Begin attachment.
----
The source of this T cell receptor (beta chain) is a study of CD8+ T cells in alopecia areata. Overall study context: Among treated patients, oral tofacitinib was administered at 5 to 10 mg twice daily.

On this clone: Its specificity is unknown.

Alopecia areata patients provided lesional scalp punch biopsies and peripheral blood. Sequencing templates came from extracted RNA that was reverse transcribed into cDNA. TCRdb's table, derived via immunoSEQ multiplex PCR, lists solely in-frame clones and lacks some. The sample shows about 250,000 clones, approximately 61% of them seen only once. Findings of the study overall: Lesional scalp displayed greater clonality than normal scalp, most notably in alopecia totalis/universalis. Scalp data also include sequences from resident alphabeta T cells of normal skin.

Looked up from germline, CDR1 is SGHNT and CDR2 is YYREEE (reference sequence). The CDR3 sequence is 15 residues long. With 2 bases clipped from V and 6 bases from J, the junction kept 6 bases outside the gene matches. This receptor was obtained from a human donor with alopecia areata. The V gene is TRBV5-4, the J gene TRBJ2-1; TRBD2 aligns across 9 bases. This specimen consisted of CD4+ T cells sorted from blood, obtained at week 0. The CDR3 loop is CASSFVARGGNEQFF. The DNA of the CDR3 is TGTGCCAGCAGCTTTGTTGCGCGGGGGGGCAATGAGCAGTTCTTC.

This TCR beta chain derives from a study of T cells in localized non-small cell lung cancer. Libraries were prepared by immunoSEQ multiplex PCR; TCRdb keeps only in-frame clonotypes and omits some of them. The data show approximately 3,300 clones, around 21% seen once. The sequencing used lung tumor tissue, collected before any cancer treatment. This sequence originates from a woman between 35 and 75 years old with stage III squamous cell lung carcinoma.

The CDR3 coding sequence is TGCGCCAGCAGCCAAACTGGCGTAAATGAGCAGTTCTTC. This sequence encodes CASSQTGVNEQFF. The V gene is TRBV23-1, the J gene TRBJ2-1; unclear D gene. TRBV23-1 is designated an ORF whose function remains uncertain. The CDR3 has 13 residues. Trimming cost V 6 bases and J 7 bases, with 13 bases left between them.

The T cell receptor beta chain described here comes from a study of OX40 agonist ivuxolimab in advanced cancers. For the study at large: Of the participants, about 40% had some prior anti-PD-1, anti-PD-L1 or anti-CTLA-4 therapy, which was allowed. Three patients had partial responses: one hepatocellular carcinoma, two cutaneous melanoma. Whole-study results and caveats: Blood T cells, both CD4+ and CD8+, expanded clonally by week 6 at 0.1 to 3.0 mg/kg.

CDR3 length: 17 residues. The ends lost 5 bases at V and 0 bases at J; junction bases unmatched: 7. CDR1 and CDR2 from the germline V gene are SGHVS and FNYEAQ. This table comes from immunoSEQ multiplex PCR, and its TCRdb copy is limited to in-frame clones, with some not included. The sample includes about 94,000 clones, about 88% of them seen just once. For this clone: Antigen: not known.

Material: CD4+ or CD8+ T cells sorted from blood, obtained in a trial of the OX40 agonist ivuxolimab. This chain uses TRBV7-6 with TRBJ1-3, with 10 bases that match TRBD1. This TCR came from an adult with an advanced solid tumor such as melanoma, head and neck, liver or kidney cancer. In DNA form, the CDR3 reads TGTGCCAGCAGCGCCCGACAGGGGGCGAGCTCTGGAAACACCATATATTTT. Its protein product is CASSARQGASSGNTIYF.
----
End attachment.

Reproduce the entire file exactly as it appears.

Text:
The source of this T cell receptor (beta chain) is a study of CD8+ T cells in alopecia areata. Overall study context: Among treated patients, oral tofacitinib was administered at 5 to 10 mg twice daily.

On this clone: Its specificity is unknown.

Alopecia areata patients provided lesional scalp punch biopsies and peripheral blood. Sequencing templates came from extracted RNA that was reverse transcribed into cDNA. TCRdb's table, derived via immunoSEQ multiplex PCR, lists solely in-frame clones and lacks some. The sample shows about 250,000 clones, approximately 61% of them seen only once. Findings of the study overall: Lesional scalp displayed greater clonality than normal scalp, most notably in alopecia totalis/universalis. Scalp data also include sequences from resident alphabeta T cells of normal skin.

Looked up from germline, CDR1 is SGHNT and CDR2 is YYREEE (reference sequence). The CDR3 sequence is 15 residues long. With 2 bases clipped from V and 6 bases from J, the junction kept 6 bases outside the gene matches. This receptor was obtained from a human donor with alopecia areata. The V gene is TRBV5-4, the J gene TRBJ2-1; TRBD2 aligns across 9 bases. This specimen consisted of CD4+ T cells sorted from blood, obtained at week 0. The CDR3 loop is CASSFVARGGNEQFF. The DNA of the CDR3 is TGTGCCAGCAGCTTTGTTGCGCGGGGGGGCAATGAGCAGTTCTTC.

This TCR beta chain derives from a study of T cells in localized non-small cell lung cancer. Libraries were prepared by immunoSEQ multiplex PCR; TCRdb keeps only in-frame clonotypes and omits some of them. The data show approximately 3,300 clones, around 21% seen once. The sequencing used lung tumor tissue, collected before any cancer treatment. This sequence originates from a woman between 35 and 75 years old with stage III squamous cell lung carcinoma.

The CDR3 coding sequence is TGCGCCAGCAGCCAAACTGGCGTAAATGAGCAGTTCTTC. This sequence encodes CASSQTGVNEQFF. The V gene is TRBV23-1, the J gene TRBJ2-1; unclear D gene. TRBV23-1 is designated an ORF whose function remains uncertain. The CDR3 has 13 residues. Trimming cost V 6 bases and J 7 bases, with 13 bases left between them.

The T cell receptor beta chain described here comes from a study of OX40 agonist ivuxolimab in advanced cancers. For the study at large: Of the participants, about 40% had some prior anti-PD-1, anti-PD-L1 or anti-CTLA-4 therapy, which was allowed. Three patients had partial responses: one hepatocellular carcinoma, two cutaneous melanoma. Whole-study results and caveats: Blood T cells, both CD4+ and CD8+, expanded clonally by week 6 at 0.1 to 3.0 mg/kg.

CDR3 length: 17 residues. The ends lost 5 bases at V and 0 bases at J; junction bases unmatched: 7. CDR1 and CDR2 from the germline V gene are SGHVS and FNYEAQ. This table comes from immunoSEQ multiplex PCR, and its TCRdb copy is limited to in-frame clones, with some not included. The sample includes about 94,000 clones, about 88% of them seen just once. For this clone: Antigen: not known.

Material: CD4+ or CD8+ T cells sorted from blood, obtained in a trial of the OX40 agonist ivuxolimab. This chain uses TRBV7-6 with TRBJ1-3, with 10 bases that match TRBD1. This TCR came from an adult with an advanced solid tumor such as melanoma, head and neck, liver or kidney cancer. In DNA form, the CDR3 reads TGTGCCAGCAGCGCCCGACAGGGGGCGAGCTCTGGAAACACCATATATTTT. Its protein product is CASSARQGASSGNTIYF.